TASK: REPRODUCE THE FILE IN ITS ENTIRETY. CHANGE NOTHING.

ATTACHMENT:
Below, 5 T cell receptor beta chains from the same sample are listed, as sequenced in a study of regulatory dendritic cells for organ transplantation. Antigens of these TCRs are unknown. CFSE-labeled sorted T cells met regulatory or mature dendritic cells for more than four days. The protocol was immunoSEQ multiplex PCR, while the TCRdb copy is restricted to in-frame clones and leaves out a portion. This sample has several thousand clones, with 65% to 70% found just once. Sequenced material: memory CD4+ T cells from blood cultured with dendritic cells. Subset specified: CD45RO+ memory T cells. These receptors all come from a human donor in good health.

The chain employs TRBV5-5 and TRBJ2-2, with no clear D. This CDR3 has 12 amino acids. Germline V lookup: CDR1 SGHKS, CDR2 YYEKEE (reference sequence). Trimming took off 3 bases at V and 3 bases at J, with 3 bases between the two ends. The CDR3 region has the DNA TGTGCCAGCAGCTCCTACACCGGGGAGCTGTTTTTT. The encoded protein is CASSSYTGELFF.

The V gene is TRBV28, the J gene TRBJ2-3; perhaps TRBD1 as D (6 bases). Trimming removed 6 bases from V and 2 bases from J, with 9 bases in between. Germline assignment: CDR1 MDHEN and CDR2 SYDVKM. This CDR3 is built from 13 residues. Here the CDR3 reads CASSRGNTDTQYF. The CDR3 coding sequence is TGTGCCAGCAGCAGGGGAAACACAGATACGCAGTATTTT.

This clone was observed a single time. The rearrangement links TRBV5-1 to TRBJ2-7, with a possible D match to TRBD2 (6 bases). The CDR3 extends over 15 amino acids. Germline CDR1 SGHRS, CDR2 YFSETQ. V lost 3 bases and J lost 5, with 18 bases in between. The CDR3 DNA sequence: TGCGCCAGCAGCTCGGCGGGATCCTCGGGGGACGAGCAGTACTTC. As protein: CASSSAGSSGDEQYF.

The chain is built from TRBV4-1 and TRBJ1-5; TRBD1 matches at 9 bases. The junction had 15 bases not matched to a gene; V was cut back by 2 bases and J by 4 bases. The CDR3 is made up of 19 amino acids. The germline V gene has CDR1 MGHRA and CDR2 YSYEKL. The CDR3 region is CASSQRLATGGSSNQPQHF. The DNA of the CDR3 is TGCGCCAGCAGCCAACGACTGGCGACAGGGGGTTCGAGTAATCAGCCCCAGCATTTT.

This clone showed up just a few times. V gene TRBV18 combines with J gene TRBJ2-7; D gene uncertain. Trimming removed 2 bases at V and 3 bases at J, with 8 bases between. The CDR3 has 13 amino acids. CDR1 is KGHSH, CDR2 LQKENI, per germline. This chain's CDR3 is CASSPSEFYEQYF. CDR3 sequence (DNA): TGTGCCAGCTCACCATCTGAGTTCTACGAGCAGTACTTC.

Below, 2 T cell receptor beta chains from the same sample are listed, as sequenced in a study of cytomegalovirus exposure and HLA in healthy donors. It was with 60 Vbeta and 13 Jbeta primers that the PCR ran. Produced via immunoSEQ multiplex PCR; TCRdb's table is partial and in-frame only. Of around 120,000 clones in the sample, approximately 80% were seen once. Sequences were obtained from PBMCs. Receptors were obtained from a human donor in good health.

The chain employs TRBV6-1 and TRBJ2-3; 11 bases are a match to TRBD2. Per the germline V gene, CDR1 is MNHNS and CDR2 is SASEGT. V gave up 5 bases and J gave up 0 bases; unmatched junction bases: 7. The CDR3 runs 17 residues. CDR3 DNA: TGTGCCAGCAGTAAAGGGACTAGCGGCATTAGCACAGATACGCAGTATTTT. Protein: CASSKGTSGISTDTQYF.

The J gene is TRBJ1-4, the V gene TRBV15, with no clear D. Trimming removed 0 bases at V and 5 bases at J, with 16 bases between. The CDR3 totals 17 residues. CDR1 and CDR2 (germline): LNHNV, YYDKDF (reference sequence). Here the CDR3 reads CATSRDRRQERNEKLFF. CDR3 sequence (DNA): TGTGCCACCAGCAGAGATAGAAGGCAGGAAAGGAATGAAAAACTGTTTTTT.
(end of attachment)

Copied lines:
Below, 5 T cell receptor beta chains from the same sample are listed, as sequenced in a study of regulatory dendritic cells for organ transplantation. Antigens of these TCRs are unknown. CFSE-labeled sorted T cells met regulatory or mature dendritic cells for more than four days. The protocol was immunoSEQ multiplex PCR, while the TCRdb copy is restricted to in-frame clones and leaves out a portion. This sample has several thousand clones, with 65% to 70% found just once. Sequenced material: memory CD4+ T cells from blood cultured with dendritic cells. Subset specified: CD45RO+ memory T cells. These receptors all come from a human donor in good health.

The chain employs TRBV5-5 and TRBJ2-2, with no clear D. This CDR3 has 12 amino acids. Germline V lookup: CDR1 SGHKS, CDR2 YYEKEE (reference sequence). Trimming took off 3 bases at V and 3 bases at J, with 3 bases between the two ends. The CDR3 region has the DNA TGTGCCAGCAGCTCCTACACCGGGGAGCTGTTTTTT. The encoded protein is CASSSYTGELFF.

The V gene is TRBV28, the J gene TRBJ2-3; perhaps TRBD1 as D (6 bases). Trimming removed 6 bases from V and 2 bases from J, with 9 bases in between. Germline assignment: CDR1 MDHEN and CDR2 SYDVKM. This CDR3 is built from 13 residues. Here the CDR3 reads CASSRGNTDTQYF. The CDR3 coding sequence is TGTGCCAGCAGCAGGGGAAACACAGATACGCAGTATTTT.

This clone was observed a single time. The rearrangement links TRBV5-1 to TRBJ2-7, with a possible D match to TRBD2 (6 bases). The CDR3 extends over 15 amino acids. Germline CDR1 SGHRS, CDR2 YFSETQ. V lost 3 bases and J lost 5, with 18 bases in between. The CDR3 DNA sequence: TGCGCCAGCAGCTCGGCGGGATCCTCGGGGGACGAGCAGTACTTC. As protein: CASSSAGSSGDEQYF.

The chain is built from TRBV4-1 and TRBJ1-5; TRBD1 matches at 9 bases. The junction had 15 bases not matched to a gene; V was cut back by 2 bases and J by 4 bases. The CDR3 is made up of 19 amino acids. The germline V gene has CDR1 MGHRA and CDR2 YSYEKL. The CDR3 region is CASSQRLATGGSSNQPQHF. The DNA of the CDR3 is TGCGCCAGCAGCCAACGACTGGCGACAGGGGGTTCGAGTAATCAGCCCCAGCATTTT.

This clone showed up just a few times. V gene TRBV18 combines with J gene TRBJ2-7; D gene uncertain. Trimming removed 2 bases at V and 3 bases at J, with 8 bases between. The CDR3 has 13 amino acids. CDR1 is KGHSH, CDR2 LQKENI, per germline. This chain's CDR3 is CASSPSEFYEQYF. CDR3 sequence (DNA): TGTGCCAGCTCACCATCTGAGTTCTACGAGCAGTACTTC.

Below, 2 T cell receptor beta chains from the same sample are listed, as sequenced in a study of cytomegalovirus exposure and HLA in healthy donors. It was with 60 Vbeta and 13 Jbeta primers that the PCR ran. Produced via immunoSEQ multiplex PCR; TCRdb's table is partial and in-frame only. Of around 120,000 clones in the sample, approximately 80% were seen once. Sequences were obtained from PBMCs. Receptors were obtained from a human donor in good health.

The chain employs TRBV6-1 and TRBJ2-3; 11 bases are a match to TRBD2. Per the germline V gene, CDR1 is MNHNS and CDR2 is SASEGT. V gave up 5 bases and J gave up 0 bases; unmatched junction bases: 7. The CDR3 runs 17 residues. CDR3 DNA: TGTGCCAGCAGTAAAGGGACTAGCGGCATTAGCACAGATACGCAGTATTTT. Protein: CASSKGTSGISTDTQYF.

The J gene is TRBJ1-4, the V gene TRBV15, with no clear D. Trimming removed 0 bases at V and 5 bases at J, with 16 bases between. The CDR3 totals 17 residues. CDR1 and CDR2 (germline): LNHNV, YYDKDF (reference sequence). Here the CDR3 reads CATSRDRRQERNEKLFF. CDR3 sequence (DNA): TGTGCCACCAGCAGAGATAGAAGGCAGGAAAGGAATGAAAAACTGTTTTTT.